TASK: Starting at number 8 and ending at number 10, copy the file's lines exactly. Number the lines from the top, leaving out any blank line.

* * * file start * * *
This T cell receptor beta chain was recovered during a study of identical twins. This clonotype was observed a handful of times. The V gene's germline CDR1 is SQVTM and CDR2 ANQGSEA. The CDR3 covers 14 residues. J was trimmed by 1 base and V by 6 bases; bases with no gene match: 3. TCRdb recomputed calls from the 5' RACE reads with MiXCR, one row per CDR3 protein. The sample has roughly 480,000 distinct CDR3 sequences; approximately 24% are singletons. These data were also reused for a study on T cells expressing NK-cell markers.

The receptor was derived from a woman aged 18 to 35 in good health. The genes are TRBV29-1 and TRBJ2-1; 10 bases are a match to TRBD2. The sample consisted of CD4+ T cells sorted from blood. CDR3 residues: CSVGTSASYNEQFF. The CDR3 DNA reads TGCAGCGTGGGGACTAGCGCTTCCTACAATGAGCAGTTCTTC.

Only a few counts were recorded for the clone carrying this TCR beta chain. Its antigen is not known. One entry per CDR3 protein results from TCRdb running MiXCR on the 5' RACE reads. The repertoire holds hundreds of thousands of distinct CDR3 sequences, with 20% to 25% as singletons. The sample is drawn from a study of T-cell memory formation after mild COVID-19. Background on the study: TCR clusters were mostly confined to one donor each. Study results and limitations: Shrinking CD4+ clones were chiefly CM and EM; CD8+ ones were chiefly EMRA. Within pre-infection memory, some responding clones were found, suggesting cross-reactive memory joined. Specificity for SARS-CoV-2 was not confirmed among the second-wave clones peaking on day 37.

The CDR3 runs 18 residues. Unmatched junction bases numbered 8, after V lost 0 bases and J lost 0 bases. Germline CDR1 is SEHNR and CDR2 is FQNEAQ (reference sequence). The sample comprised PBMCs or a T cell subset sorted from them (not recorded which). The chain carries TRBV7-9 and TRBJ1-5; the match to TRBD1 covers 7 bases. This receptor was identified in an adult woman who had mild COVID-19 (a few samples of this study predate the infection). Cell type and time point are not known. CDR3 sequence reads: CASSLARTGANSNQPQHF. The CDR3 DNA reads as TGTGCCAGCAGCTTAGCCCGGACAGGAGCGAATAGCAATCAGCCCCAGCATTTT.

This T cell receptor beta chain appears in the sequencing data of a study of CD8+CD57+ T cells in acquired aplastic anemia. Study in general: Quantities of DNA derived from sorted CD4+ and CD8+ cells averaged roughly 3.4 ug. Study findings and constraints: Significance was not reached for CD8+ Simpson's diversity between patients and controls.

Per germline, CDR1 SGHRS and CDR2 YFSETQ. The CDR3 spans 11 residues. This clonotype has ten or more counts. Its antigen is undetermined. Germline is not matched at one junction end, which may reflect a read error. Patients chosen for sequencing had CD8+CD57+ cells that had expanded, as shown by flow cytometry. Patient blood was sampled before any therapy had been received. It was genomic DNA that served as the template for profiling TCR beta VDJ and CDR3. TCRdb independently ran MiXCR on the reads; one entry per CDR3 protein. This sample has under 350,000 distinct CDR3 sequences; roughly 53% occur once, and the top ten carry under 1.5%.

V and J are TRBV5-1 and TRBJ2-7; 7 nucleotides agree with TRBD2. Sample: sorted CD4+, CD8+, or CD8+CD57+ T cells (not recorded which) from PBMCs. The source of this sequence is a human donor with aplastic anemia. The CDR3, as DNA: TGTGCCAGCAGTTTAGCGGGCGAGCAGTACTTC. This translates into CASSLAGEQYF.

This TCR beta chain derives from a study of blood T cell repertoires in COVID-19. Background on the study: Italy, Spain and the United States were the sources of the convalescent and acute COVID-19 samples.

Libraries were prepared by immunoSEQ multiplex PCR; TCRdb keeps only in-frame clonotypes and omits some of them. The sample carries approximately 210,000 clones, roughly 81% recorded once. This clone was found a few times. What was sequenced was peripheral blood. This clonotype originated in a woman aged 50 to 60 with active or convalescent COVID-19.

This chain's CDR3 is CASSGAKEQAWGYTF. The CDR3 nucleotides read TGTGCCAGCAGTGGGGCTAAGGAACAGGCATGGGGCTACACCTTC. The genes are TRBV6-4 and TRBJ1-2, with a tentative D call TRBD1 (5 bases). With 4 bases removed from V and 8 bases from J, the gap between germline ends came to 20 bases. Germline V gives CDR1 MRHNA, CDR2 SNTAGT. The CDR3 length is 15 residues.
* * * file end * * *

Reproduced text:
This TCR beta chain derives from a study of blood T cell repertoires in COVID-19. Background on the study: Italy, Spain and the United States were the sources of the convalescent and acute COVID-19 samples.

Libraries were prepared by immunoSEQ multiplex PCR; TCRdb keeps only in-frame clonotypes and omits some of them. The sample carries approximately 210,000 clones, roughly 81% recorded once. This clone was found a few times. What was sequenced was peripheral blood. This clonotype originated in a woman aged 50 to 60 with active or convalescent COVID-19.

This chain's CDR3 is CASSGAKEQAWGYTF. The CDR3 nucleotides read TGTGCCAGCAGTGGGGCTAAGGAACAGGCATGGGGCTACACCTTC. The genes are TRBV6-4 and TRBJ1-2, with a tentative D call TRBD1 (5 bases). With 4 bases removed from V and 8 bases from J, the gap between germline ends came to 20 bases. Germline V gives CDR1 MRHNA, CDR2 SNTAGT. The CDR3 length is 15 residues.